Regards,

Grace

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It is all such a balancing act.

 

:iagree:

 

I just realized that dh and I will be watching a movie alone tonight. I had intended to give my musician a well-deserved break (regardless of the state of schoolwork) and do a family movie night tonight -- and I just realized that she is doing a performance until 9. Aargh!

 

One additional thought about schoolwork for overcommitted kids -- I won't sign her up for FIVE online classes. She needs to have some subject that is flexible and can give when time gets super-tight.

 

Next year dd will hopefully do Latin and Brit Lit with Scholars Online, and AP chemistry and AP US Gov't with PAH. But she will do math with me -- and I'm not expecting much math to happen until the summer!

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Violet,

WOW!! You too have an impressive schedule planned. I hope I didn't sound "snarky" in my response about being "unwilling to compromise academics"... I didn't mean it to sound like you were. I apologize if it sounded like that. :grouphug:

 

Grace, No, it didn't sound snarky in the least! It was good to hear that I'm not alone in feeling this way. 

 

My daughters will not be going into Elite gymnastics and will most likely not even pursue gymnastics in college. They do gymnastics for the love of the sport. I do love that they have found a passion in something.

It's also good to hear that there are kids doing things regardless of whether it will "lead" anyplace. 

 

 

What has helped us the most is starting early. My dds are early risers. They can not sleep in no matter how hard they try! So we start our day by 8:00 am. The other thing that is helpful is a routine and also learning how to be flexible with the routine!! The flexibility is quite difficult for my type-A twins!!

Well, my daughter used to be an early riser but this year it has become tough to get her up.

 

 

Gymnastics is also my girls social circle. I feel we need to accomodate the parties and the sleepovers and the texting because this is their closest friends. It is all such a balancing act.

 

I would love to re-visit these threads next year and see how everyone is handling these busy outside schedules. I know I may need some "tweaking" in mine.

I agree. It would be interesting to see how we're all managing.

 

 

Regards,

Grace

 

Again, thanks for all your input! :001_smile:

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Hi Grace,

 

I considered doing something like this as well. What do you plan to call this class on your transcript and how much credit are you giving? Thanks so much!

 

Melissa

 

I think I plan on just calling it English I and assigning 1 credit. My plan is to tweak it some so we don't do all the writing for both courses. We may just read and discuss the Excellence in Literature books if they are in the middle of a research paper for IEW. But I don't have a problem with assigning a history essay and an English essay in the same week.

 

I have no idea how this will work out though!!!! I am hoping to work through Elegant Essay and Teaching the Classics this year or through the summer too! Probably unreasonable expectations but I do know I plan on doing the History Writing lesson 2 and a literature program with whole books/writing.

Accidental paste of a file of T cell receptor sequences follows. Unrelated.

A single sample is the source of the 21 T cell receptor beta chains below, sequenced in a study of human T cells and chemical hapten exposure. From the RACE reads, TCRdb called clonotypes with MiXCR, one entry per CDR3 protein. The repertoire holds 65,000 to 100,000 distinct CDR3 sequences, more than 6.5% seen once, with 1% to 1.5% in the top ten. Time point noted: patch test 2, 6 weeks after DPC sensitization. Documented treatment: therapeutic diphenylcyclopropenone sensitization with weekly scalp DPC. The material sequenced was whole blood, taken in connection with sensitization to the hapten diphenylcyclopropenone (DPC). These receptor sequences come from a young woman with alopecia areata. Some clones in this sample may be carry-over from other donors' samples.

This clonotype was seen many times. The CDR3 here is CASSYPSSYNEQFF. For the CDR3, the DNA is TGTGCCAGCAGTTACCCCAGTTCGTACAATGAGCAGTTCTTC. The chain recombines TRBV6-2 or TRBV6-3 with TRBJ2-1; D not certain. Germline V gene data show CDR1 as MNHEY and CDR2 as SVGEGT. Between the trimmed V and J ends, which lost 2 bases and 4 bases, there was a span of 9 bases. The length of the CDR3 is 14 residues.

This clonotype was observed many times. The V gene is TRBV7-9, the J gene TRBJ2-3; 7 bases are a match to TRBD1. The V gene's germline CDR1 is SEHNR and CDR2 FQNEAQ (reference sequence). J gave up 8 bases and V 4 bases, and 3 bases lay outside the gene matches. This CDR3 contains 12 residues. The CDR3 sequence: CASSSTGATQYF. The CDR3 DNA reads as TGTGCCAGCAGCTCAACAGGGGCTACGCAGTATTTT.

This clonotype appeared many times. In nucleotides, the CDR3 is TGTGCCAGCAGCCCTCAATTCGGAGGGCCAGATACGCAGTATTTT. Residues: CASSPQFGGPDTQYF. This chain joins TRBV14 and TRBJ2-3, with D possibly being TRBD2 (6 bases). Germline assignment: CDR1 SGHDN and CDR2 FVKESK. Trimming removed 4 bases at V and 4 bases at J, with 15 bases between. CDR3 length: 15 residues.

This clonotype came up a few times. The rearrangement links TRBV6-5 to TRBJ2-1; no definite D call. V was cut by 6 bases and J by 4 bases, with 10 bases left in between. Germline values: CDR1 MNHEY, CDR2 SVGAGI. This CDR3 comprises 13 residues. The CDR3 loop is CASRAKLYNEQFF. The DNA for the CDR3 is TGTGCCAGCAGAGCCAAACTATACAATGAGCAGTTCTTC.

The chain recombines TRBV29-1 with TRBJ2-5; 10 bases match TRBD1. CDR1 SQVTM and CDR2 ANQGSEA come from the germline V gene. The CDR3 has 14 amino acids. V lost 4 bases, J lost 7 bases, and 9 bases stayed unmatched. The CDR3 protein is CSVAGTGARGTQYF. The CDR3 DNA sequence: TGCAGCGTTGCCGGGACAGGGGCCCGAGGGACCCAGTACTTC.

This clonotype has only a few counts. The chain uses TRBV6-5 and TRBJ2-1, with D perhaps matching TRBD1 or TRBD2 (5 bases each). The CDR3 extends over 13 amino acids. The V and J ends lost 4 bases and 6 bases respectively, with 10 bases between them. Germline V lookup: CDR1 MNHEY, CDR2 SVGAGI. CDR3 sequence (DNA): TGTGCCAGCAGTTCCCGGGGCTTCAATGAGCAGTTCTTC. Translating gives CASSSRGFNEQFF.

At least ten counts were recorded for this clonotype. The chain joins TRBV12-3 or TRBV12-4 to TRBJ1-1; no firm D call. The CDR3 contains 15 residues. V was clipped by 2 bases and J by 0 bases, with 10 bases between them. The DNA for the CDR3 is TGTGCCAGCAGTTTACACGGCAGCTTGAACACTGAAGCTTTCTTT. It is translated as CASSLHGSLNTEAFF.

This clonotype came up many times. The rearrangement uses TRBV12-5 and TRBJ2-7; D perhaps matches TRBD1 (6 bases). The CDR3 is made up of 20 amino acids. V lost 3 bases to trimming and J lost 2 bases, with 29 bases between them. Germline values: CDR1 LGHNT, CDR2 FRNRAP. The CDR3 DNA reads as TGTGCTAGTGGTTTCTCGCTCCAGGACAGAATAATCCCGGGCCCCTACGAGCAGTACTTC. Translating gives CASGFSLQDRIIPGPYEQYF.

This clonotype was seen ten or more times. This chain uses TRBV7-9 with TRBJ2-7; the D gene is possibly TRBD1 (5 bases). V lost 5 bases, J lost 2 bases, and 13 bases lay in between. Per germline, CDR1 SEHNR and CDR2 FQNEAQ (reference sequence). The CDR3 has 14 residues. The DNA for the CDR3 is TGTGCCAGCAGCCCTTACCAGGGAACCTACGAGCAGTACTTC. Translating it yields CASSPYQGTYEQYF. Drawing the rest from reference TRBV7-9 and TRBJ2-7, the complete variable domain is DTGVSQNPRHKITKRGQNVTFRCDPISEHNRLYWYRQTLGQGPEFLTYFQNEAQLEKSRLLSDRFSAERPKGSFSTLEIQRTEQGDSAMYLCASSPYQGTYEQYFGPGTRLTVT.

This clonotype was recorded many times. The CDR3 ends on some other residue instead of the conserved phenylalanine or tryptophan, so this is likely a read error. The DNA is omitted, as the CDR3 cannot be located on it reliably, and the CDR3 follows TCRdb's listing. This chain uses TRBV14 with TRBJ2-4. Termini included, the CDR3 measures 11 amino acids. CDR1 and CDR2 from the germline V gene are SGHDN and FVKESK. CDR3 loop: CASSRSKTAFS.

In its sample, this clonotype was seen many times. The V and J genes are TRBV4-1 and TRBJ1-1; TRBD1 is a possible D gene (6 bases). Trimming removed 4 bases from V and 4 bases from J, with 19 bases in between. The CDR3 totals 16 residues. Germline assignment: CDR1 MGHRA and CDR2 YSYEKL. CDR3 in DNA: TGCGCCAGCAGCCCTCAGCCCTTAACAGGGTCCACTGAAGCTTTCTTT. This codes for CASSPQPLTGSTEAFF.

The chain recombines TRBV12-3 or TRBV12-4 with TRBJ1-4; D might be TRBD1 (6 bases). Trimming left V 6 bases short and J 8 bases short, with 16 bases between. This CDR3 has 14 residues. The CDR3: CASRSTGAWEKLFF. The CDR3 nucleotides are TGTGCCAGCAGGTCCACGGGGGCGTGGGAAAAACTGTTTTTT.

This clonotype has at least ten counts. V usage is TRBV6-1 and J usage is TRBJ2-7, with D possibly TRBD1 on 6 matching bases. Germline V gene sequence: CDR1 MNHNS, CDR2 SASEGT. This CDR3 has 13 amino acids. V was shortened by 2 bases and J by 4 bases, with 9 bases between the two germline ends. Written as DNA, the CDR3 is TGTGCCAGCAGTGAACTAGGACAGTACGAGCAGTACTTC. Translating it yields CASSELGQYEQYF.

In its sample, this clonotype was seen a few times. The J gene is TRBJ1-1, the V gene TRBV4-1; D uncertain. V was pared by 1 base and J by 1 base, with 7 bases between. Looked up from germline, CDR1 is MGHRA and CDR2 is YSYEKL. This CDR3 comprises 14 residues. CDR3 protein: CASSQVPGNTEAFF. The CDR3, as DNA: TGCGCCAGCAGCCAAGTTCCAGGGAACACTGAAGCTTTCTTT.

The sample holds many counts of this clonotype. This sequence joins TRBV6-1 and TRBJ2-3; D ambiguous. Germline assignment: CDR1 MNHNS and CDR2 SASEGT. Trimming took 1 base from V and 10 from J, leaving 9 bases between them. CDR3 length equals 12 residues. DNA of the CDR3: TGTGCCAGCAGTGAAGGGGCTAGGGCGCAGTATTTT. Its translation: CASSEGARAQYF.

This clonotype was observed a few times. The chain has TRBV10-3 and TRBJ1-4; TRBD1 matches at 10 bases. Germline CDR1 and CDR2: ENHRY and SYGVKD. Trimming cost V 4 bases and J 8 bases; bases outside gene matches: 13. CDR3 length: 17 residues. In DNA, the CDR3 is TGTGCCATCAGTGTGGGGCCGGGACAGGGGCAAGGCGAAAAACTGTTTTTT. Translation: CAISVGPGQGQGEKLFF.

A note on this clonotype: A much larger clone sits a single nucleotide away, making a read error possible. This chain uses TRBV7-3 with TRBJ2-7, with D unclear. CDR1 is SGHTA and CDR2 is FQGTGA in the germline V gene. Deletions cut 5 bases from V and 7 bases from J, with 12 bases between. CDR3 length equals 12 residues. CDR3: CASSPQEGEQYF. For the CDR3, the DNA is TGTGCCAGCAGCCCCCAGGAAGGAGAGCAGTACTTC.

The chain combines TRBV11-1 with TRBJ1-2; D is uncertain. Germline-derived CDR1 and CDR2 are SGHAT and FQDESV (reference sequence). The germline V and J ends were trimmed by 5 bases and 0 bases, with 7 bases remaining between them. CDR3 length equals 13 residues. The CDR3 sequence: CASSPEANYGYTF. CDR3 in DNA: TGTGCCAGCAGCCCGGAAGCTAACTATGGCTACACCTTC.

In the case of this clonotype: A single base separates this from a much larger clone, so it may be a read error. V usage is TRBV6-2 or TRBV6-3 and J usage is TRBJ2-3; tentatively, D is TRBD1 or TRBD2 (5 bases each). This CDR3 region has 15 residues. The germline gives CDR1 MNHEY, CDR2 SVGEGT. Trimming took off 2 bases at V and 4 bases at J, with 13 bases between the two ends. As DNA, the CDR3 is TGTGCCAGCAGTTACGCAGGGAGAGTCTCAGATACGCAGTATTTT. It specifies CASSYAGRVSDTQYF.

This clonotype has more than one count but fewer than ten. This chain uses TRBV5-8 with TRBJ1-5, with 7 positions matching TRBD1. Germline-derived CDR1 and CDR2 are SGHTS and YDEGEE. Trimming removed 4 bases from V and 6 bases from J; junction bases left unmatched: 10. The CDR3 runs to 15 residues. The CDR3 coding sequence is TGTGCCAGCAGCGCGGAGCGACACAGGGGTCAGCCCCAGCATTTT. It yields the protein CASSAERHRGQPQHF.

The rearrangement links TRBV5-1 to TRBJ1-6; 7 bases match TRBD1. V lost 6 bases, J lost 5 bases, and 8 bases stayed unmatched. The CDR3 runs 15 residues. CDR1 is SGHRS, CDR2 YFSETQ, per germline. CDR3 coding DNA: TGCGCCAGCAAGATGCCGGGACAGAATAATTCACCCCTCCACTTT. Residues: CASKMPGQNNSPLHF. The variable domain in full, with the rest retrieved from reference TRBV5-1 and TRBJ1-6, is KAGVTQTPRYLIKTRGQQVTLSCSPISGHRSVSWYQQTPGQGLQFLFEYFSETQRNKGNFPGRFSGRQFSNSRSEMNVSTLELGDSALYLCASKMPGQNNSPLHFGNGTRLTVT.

Probably not much help

Grace

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I have had one dd dancer, who went on to college. Now another one, a jr. in high school. Neither will be professionals but, dancing gives them all those important life elements missing from school. I told them that dance is their social life, their party life, their extracurricular life in general. They could not and cannot do other non-school activities without giving a little in the dance area (not the school stuff). This is a choice that they constantly must evaluate. That said, no going easy on the school work, learning time management has been of the essence. I will say that it has been nice that they have a passion that is a creative and physical outlet for them away from school. Their summers have been danced-based rather than academic-based. Summer has never been for school here!

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With my junior, it's music. She writes music for guitar and voice and performs at local coffee shops, etc. She hopes to pursue this for a career, and spends probably 4-5 hours/day on it. It is tough. She is quite smart, and part of me is concerned that all of her concentrated smartness goes toward her music, whereas she hurries through her other courses just to get by. (Although, even her "just getting by" puts her in the B+/A- range, but still, she is hurrying through it and maybe not retaining it.) She is doing Conceptual Chemistry, Lial's Intermediate Algebra, German III on-line, an Independent Music course, World Civilization through an on-line college, and an assortment of English material. She works on her own schedule... Often she is up at 11pm doing her Algebra, or she'll not work on it for a week and then go through an entire chapter in two days. She will not finish Algebra during the school year, but will complete it during the summer.